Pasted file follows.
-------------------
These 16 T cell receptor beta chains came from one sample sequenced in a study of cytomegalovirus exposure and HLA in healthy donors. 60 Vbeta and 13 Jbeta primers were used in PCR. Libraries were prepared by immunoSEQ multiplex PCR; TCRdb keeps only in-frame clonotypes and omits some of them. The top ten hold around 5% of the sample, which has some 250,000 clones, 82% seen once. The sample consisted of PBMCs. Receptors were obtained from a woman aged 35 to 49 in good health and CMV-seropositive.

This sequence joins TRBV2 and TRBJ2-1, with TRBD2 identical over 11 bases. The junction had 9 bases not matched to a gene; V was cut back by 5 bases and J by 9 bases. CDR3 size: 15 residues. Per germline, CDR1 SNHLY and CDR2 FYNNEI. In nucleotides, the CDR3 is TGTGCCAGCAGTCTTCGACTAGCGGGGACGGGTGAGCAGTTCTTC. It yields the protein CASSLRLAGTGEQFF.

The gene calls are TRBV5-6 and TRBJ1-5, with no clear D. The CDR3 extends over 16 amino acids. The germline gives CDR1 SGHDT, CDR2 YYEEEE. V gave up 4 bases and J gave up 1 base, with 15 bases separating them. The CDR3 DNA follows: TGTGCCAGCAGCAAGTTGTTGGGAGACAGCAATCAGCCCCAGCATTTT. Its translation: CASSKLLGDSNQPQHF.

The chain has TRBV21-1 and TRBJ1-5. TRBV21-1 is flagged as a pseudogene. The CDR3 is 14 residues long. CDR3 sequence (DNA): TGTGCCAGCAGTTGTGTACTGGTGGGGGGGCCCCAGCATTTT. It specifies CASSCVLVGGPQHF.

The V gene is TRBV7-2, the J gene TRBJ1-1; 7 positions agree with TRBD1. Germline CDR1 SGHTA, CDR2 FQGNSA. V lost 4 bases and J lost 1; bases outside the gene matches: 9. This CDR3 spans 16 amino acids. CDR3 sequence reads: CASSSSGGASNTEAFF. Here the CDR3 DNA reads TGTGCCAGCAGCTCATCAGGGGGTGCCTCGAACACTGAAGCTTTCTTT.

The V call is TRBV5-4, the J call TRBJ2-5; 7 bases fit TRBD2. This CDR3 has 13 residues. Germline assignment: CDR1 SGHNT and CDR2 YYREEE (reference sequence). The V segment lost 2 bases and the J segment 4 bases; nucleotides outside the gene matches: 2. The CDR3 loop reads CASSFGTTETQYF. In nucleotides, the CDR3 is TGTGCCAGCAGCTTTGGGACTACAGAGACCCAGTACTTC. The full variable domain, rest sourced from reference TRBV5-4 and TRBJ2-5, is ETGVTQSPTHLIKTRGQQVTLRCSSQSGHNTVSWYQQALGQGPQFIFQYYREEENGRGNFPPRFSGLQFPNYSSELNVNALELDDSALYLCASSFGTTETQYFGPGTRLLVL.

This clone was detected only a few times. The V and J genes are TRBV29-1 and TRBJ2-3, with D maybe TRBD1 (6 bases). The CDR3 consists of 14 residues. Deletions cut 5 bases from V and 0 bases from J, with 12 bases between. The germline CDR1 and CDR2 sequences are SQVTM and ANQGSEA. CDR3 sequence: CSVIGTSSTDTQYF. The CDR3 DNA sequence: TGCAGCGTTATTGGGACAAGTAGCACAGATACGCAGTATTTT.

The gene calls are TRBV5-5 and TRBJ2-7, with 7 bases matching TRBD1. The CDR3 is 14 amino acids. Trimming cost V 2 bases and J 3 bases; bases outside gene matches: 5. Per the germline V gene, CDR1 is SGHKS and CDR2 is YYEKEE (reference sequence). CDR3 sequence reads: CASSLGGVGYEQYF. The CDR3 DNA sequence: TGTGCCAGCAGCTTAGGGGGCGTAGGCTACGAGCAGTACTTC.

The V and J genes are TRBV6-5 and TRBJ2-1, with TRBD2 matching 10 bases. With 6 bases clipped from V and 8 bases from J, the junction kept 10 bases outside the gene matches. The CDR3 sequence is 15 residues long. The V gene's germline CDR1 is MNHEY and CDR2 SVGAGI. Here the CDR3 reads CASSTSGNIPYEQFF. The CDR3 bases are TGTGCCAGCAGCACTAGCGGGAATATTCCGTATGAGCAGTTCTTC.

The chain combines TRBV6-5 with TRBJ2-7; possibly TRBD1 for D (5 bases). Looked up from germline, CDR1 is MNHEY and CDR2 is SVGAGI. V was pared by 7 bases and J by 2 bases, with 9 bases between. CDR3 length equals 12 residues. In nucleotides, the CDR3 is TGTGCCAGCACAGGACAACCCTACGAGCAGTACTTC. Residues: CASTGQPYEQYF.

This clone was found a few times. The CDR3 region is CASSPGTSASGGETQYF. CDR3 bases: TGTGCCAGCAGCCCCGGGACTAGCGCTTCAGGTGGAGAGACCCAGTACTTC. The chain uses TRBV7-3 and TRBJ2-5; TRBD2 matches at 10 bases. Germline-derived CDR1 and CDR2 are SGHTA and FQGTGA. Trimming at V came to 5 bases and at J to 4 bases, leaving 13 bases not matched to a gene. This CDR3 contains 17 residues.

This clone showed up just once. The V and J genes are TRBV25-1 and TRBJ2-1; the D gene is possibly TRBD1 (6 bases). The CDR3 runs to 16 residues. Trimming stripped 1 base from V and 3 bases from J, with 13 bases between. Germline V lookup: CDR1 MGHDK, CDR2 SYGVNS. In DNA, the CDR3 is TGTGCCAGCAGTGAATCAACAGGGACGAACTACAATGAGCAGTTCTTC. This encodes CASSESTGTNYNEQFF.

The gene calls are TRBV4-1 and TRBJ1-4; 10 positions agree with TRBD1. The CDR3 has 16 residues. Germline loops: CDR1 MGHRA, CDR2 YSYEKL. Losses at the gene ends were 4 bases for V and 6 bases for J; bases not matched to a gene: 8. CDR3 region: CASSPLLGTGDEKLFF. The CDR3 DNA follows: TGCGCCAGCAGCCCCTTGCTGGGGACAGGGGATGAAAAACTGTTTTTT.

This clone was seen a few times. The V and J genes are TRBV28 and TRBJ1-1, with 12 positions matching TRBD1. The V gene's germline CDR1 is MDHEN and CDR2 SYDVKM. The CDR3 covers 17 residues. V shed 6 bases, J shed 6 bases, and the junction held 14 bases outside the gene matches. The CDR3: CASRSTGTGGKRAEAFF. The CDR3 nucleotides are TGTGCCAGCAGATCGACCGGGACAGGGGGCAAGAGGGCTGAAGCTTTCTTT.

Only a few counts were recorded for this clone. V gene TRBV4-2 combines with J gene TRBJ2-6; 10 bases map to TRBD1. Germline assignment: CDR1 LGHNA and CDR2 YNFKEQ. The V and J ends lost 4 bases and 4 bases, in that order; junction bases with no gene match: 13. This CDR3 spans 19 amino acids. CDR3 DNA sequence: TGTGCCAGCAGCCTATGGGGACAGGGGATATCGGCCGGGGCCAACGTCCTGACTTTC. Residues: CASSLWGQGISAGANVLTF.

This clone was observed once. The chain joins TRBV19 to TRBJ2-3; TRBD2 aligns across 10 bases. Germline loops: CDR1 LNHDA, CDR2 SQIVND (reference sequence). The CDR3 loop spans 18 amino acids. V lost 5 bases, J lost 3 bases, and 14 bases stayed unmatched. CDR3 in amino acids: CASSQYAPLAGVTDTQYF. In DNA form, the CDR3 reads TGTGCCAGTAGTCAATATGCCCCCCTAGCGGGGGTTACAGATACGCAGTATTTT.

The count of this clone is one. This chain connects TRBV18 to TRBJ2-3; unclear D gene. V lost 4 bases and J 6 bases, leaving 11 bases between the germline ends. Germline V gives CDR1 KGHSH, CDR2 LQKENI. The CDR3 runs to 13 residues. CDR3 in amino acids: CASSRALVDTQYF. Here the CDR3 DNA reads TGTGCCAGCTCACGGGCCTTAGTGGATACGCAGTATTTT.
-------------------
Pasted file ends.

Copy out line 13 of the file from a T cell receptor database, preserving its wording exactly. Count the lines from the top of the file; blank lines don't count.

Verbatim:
The gene calls are TRBV4-1 and TRBJ1-4; 10 positions agree with TRBD1. The CDR3 has 16 residues. Germline loops: CDR1 MGHRA, CDR2 YSYEKL. Losses at the gene ends were 4 bases for V and 6 bases for J; bases not matched to a gene: 8. CDR3 region: CASSPLLGTGDEKLFF. The CDR3 DNA follows: TGCGCCAGCAGCCCCTTGCTGGGGACAGGGGATGAAAAACTGTTTTTT.